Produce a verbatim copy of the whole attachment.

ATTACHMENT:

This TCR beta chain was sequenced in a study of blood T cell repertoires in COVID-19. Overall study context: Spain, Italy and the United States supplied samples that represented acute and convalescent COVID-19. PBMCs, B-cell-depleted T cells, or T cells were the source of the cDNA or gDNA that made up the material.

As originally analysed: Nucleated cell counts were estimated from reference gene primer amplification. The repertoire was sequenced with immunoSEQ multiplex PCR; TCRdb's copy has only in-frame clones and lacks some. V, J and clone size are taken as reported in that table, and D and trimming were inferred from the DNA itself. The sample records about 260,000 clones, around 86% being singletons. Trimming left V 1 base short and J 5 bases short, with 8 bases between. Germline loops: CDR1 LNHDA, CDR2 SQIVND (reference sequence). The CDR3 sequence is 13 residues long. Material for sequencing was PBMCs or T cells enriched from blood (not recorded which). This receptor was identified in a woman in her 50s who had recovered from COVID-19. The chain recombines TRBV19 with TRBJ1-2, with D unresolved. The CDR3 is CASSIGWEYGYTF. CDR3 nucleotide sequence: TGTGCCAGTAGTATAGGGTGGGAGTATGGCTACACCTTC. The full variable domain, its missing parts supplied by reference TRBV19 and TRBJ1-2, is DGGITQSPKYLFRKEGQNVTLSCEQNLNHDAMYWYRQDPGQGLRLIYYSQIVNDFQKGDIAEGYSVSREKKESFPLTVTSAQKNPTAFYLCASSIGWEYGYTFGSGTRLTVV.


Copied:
This TCR beta chain was sequenced in a study of blood T cell repertoires in COVID-19. Overall study context: Spain, Italy and the United States supplied samples that represented acute and convalescent COVID-19. PBMCs, B-cell-depleted T cells, or T cells were the source of the cDNA or gDNA that made up the material.

As originally analysed: Nucleated cell counts were estimated from reference gene primer amplification. The repertoire was sequenced with immunoSEQ multiplex PCR; TCRdb's copy has only in-frame clones and lacks some. V, J and clone size are taken as reported in that table, and D and trimming were inferred from the DNA itself. The sample records about 260,000 clones, around 86% being singletons. Trimming left V 1 base short and J 5 bases short, with 8 bases between. Germline loops: CDR1 LNHDA, CDR2 SQIVND (reference sequence). The CDR3 sequence is 13 residues long. Material for sequencing was PBMCs or T cells enriched from blood (not recorded which). This receptor was identified in a woman in her 50s who had recovered from COVID-19. The chain recombines TRBV19 with TRBJ1-2, with D unresolved. The CDR3 is CASSIGWEYGYTF. CDR3 nucleotide sequence: TGTGCCAGTAGTATAGGGTGGGAGTATGGCTACACCTTC. The full variable domain, its missing parts supplied by reference TRBV19 and TRBJ1-2, is DGGITQSPKYLFRKEGQNVTLSCEQNLNHDAMYWYRQDPGQGLRLIYYSQIVNDFQKGDIAEGYSVSREKKESFPLTVTSAQKNPTAFYLCASSIGWEYGYTFGSGTRLTVV.